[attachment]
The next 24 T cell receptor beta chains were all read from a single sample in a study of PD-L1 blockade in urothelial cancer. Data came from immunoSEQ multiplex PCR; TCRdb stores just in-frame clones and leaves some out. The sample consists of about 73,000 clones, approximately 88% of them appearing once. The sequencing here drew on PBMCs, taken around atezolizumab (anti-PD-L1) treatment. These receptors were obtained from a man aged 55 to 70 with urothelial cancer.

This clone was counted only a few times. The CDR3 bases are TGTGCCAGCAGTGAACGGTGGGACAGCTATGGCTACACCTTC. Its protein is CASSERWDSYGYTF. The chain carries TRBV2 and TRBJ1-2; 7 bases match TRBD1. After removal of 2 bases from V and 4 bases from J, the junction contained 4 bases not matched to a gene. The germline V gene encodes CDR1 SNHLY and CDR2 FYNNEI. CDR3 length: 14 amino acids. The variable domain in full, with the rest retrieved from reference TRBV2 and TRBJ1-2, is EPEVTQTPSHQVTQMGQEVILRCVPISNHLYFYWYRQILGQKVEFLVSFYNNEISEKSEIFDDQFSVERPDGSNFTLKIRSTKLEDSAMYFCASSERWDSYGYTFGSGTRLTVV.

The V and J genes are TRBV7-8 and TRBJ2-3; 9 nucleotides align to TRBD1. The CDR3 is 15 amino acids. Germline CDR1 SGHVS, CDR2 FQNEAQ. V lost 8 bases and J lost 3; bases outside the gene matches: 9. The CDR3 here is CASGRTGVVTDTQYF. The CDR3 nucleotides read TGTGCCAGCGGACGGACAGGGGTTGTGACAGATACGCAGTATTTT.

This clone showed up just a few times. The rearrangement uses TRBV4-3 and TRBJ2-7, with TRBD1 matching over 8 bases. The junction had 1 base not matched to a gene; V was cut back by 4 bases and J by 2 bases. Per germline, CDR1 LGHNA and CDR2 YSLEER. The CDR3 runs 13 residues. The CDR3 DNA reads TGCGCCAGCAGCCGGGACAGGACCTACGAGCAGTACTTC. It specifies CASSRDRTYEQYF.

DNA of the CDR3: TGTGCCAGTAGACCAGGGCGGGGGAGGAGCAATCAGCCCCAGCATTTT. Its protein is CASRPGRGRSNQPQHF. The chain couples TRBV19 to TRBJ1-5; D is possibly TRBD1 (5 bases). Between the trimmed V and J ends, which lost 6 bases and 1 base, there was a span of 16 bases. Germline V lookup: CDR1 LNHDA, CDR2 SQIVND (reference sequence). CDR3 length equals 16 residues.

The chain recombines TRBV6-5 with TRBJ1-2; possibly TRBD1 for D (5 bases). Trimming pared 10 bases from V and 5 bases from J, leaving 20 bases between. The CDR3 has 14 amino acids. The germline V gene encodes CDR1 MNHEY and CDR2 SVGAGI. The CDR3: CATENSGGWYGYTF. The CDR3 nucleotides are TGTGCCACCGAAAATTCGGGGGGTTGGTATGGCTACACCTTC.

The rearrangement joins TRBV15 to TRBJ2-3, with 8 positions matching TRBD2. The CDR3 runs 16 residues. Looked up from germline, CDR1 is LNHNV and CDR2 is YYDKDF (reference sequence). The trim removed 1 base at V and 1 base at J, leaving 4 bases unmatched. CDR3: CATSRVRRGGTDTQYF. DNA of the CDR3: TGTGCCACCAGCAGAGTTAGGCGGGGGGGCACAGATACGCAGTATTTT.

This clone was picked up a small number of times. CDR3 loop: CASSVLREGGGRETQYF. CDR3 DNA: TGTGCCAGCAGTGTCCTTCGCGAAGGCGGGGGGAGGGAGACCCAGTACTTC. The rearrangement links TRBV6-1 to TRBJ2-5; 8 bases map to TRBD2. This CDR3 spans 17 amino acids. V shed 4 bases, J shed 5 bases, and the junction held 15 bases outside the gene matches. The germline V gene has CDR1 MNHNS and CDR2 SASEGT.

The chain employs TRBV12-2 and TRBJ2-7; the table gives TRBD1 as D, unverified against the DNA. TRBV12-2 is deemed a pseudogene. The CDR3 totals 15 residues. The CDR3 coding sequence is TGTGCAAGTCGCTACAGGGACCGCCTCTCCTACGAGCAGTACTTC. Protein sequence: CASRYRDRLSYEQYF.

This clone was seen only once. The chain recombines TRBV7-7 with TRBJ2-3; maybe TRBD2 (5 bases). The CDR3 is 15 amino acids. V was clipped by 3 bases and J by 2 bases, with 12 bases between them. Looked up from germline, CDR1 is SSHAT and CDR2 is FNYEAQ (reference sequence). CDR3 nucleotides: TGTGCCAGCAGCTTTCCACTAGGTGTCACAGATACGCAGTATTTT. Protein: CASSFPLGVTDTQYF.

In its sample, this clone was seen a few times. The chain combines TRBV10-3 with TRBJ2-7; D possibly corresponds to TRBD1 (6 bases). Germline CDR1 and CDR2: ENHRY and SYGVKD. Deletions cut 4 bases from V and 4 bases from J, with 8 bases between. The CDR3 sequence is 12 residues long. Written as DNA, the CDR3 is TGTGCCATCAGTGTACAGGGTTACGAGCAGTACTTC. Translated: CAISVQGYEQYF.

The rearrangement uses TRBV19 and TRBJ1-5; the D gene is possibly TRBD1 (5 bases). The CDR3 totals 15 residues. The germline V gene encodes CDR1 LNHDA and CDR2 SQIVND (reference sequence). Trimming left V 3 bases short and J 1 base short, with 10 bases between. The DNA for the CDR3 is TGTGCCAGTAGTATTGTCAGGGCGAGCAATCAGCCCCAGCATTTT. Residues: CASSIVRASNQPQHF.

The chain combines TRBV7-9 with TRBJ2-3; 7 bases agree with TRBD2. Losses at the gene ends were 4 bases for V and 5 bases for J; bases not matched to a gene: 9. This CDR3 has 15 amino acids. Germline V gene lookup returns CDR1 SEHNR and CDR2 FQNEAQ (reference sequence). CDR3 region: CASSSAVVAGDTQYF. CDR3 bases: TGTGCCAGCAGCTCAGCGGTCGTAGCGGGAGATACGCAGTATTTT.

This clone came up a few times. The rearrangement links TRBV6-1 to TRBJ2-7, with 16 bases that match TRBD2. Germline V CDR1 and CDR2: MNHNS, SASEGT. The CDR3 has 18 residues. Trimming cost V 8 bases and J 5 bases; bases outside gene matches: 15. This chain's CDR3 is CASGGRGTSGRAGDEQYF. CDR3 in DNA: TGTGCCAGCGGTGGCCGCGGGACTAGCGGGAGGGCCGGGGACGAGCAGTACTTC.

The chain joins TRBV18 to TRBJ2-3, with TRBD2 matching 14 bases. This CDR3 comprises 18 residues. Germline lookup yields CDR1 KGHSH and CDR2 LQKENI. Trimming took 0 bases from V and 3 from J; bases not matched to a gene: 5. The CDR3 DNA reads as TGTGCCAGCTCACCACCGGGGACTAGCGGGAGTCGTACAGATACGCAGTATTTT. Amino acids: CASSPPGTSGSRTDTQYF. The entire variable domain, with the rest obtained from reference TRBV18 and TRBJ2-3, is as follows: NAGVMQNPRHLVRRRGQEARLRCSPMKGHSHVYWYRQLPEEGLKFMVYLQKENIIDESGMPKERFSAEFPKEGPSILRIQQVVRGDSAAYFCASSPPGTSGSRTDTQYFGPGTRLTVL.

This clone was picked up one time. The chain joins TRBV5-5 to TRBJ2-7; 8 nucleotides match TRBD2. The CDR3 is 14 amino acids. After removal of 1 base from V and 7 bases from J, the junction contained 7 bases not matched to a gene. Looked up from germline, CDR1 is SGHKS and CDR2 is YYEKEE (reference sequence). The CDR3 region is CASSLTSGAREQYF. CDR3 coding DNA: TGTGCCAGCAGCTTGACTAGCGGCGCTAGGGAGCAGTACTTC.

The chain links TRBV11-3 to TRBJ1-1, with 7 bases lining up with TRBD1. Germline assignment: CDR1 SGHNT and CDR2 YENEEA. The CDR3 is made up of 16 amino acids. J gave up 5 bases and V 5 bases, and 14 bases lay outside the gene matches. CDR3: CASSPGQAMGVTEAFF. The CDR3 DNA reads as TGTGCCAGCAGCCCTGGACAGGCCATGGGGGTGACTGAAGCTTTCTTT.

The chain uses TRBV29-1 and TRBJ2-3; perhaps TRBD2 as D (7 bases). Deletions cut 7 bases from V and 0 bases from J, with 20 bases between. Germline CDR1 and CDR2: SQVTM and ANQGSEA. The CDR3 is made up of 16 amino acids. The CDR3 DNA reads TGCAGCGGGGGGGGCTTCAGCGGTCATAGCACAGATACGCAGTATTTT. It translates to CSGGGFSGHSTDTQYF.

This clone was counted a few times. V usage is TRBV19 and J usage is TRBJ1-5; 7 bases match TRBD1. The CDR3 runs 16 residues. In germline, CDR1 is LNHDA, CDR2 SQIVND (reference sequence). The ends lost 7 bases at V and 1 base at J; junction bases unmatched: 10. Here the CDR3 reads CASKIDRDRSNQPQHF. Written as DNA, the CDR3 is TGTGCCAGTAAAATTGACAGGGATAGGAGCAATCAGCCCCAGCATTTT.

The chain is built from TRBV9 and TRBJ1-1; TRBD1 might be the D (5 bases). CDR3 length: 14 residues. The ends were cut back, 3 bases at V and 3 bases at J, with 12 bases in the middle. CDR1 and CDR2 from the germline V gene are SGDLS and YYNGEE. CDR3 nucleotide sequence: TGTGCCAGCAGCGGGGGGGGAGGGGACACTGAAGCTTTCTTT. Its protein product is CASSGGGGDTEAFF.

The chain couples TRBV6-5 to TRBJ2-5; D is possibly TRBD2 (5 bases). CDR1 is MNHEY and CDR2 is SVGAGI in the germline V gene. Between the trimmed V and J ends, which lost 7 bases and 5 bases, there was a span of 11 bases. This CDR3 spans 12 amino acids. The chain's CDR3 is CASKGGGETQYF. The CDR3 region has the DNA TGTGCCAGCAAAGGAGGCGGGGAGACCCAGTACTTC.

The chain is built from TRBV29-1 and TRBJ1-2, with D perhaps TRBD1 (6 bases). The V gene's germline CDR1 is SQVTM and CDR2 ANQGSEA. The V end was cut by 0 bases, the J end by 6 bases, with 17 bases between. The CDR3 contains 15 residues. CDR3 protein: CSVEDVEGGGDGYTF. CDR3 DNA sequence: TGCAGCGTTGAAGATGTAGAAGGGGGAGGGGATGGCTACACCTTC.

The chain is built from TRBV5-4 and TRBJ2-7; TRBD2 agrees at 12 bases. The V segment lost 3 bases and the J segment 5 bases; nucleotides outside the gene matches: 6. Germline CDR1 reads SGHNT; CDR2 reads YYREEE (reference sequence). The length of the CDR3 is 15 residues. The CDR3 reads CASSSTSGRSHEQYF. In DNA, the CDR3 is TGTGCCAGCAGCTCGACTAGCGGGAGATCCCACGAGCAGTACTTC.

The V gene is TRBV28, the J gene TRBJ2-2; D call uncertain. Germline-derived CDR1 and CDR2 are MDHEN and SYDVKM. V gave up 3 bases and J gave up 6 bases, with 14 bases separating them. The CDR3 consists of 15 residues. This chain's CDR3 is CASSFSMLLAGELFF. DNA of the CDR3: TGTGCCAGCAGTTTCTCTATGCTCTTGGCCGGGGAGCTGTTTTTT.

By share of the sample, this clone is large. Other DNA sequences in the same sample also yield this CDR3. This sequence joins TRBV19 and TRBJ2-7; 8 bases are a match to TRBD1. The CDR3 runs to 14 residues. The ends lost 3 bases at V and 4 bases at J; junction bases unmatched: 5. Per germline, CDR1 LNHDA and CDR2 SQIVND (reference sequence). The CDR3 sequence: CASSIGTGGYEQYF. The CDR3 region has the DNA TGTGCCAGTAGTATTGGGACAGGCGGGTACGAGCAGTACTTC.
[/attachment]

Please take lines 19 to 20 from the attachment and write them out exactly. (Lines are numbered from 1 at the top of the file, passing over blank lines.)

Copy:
This clone was counted a few times. V usage is TRBV19 and J usage is TRBJ1-5; 7 bases match TRBD1. The CDR3 runs 16 residues. In germline, CDR1 is LNHDA, CDR2 SQIVND (reference sequence). The ends lost 7 bases at V and 1 base at J; junction bases unmatched: 10. Here the CDR3 reads CASKIDRDRSNQPQHF. Written as DNA, the CDR3 is TGTGCCAGTAAAATTGACAGGGATAGGAGCAATCAGCCCCAGCATTTT.

The chain is built from TRBV9 and TRBJ1-1; TRBD1 might be the D (5 bases). CDR3 length: 14 residues. The ends were cut back, 3 bases at V and 3 bases at J, with 12 bases in the middle. CDR1 and CDR2 from the germline V gene are SGDLS and YYNGEE. CDR3 nucleotide sequence: TGTGCCAGCAGCGGGGGGGGAGGGGACACTGAAGCTTTCTTT. Its protein product is CASSGGGGDTEAFF.